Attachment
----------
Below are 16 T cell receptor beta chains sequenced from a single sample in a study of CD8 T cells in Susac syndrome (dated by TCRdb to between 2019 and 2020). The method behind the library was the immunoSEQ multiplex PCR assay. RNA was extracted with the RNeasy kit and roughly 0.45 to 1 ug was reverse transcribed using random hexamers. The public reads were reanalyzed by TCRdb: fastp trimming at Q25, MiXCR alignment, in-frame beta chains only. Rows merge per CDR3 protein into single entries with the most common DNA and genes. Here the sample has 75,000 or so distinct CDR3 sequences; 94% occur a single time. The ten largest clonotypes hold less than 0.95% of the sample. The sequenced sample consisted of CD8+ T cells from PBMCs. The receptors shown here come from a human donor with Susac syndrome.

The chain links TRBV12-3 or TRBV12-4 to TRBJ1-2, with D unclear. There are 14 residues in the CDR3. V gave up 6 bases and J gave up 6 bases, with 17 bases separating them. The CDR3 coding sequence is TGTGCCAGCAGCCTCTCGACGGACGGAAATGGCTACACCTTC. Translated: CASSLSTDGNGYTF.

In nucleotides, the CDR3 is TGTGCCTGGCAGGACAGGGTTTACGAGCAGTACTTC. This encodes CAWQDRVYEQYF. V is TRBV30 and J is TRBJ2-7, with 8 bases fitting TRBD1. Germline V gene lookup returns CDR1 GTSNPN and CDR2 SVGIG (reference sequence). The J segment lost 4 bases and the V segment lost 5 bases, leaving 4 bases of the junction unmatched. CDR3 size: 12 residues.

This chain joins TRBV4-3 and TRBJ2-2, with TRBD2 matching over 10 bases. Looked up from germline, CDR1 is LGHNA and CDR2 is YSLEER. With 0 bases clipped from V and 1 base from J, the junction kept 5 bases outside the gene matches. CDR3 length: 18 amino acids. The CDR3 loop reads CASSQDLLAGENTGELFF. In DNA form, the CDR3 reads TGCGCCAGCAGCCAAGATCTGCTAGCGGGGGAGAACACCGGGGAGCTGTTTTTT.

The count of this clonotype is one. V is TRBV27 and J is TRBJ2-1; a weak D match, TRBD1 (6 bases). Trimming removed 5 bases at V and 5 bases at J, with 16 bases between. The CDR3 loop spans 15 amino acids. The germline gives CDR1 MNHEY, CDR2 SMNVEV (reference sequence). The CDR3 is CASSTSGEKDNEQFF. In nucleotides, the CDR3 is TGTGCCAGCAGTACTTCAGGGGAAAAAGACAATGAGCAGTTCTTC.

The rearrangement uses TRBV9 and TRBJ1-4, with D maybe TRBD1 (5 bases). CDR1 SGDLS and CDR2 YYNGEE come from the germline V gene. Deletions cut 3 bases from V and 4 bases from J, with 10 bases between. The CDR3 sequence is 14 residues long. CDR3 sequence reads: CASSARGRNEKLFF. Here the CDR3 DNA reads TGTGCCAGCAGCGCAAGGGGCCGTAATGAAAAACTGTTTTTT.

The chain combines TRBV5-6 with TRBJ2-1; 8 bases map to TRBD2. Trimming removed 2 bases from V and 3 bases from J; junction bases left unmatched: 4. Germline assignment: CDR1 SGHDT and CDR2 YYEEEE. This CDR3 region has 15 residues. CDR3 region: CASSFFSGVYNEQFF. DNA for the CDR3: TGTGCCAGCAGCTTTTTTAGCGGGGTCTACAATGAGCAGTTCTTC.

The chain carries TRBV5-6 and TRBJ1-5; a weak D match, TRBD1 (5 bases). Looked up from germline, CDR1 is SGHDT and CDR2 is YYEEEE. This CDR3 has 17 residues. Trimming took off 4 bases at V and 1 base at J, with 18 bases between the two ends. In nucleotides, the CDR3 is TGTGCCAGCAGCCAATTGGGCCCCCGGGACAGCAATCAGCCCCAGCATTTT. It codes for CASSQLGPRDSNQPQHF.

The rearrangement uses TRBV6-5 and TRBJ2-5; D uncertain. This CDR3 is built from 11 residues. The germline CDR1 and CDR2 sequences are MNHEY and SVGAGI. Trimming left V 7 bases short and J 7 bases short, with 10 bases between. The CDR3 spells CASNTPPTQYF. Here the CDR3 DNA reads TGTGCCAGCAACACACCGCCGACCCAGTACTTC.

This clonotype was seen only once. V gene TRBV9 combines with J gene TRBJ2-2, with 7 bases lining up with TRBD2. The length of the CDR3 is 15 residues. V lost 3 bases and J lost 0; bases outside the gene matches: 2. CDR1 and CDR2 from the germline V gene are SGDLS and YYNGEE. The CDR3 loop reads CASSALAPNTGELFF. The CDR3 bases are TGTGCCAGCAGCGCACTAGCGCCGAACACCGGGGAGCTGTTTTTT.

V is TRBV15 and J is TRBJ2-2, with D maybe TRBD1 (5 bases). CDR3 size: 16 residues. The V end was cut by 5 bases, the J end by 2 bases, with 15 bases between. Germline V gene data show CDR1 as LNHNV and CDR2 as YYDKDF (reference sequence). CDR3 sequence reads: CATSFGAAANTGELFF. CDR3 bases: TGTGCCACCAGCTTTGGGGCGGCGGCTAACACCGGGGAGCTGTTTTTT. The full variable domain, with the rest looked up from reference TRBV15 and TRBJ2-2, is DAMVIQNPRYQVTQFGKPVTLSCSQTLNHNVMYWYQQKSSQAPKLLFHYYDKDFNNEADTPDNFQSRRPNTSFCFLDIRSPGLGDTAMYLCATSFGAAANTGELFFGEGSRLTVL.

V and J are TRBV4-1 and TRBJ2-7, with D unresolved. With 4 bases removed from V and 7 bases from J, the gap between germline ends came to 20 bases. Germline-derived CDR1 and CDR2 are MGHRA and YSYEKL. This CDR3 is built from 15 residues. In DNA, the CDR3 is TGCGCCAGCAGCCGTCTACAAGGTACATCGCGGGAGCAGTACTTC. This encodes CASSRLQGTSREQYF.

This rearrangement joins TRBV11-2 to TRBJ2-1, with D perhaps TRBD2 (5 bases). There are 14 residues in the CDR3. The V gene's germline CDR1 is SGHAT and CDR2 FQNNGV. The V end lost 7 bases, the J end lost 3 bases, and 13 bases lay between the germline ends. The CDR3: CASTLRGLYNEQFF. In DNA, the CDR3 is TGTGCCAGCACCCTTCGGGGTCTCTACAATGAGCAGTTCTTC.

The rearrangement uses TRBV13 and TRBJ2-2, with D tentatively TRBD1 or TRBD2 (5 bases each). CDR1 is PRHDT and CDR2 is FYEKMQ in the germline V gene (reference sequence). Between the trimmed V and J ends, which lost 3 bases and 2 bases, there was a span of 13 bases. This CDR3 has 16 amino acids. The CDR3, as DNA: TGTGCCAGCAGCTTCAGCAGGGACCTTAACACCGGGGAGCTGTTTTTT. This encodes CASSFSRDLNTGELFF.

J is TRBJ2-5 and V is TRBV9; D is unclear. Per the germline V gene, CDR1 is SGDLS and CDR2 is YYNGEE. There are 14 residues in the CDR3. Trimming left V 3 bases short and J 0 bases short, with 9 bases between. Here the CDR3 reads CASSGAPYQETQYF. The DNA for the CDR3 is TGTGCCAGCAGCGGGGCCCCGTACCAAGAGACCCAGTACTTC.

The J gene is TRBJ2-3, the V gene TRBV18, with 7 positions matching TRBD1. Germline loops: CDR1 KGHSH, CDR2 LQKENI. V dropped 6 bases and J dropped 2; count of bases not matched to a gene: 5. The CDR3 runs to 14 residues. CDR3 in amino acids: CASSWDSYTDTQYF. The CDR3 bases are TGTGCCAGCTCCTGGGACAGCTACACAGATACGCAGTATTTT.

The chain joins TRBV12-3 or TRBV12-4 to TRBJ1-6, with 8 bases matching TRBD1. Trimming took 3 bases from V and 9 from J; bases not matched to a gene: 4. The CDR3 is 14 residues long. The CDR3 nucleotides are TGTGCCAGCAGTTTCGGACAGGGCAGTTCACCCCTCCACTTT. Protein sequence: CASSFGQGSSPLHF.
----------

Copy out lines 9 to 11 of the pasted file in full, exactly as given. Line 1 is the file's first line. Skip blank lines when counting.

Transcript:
The rearrangement uses TRBV6-5 and TRBJ2-5; D uncertain. This CDR3 is built from 11 residues. The germline CDR1 and CDR2 sequences are MNHEY and SVGAGI. Trimming left V 7 bases short and J 7 bases short, with 10 bases between. The CDR3 spells CASNTPPTQYF. Here the CDR3 DNA reads TGTGCCAGCAACACACCGCCGACCCAGTACTTC.

This clonotype was seen only once. V gene TRBV9 combines with J gene TRBJ2-2, with 7 bases lining up with TRBD2. The length of the CDR3 is 15 residues. V lost 3 bases and J lost 0; bases outside the gene matches: 2. CDR1 and CDR2 from the germline V gene are SGDLS and YYNGEE. The CDR3 loop reads CASSALAPNTGELFF. The CDR3 bases are TGTGCCAGCAGCGCACTAGCGCCGAACACCGGGGAGCTGTTTTTT.

V is TRBV15 and J is TRBJ2-2, with D maybe TRBD1 (5 bases). CDR3 size: 16 residues. The V end was cut by 5 bases, the J end by 2 bases, with 15 bases between. Germline V gene data show CDR1 as LNHNV and CDR2 as YYDKDF (reference sequence). CDR3 sequence reads: CATSFGAAANTGELFF. CDR3 bases: TGTGCCACCAGCTTTGGGGCGGCGGCTAACACCGGGGAGCTGTTTTTT. The full variable domain, with the rest looked up from reference TRBV15 and TRBJ2-2, is DAMVIQNPRYQVTQFGKPVTLSCSQTLNHNVMYWYQQKSSQAPKLLFHYYDKDFNNEADTPDNFQSRRPNTSFCFLDIRSPGLGDTAMYLCATSFGAAANTGELFFGEGSRLTVL.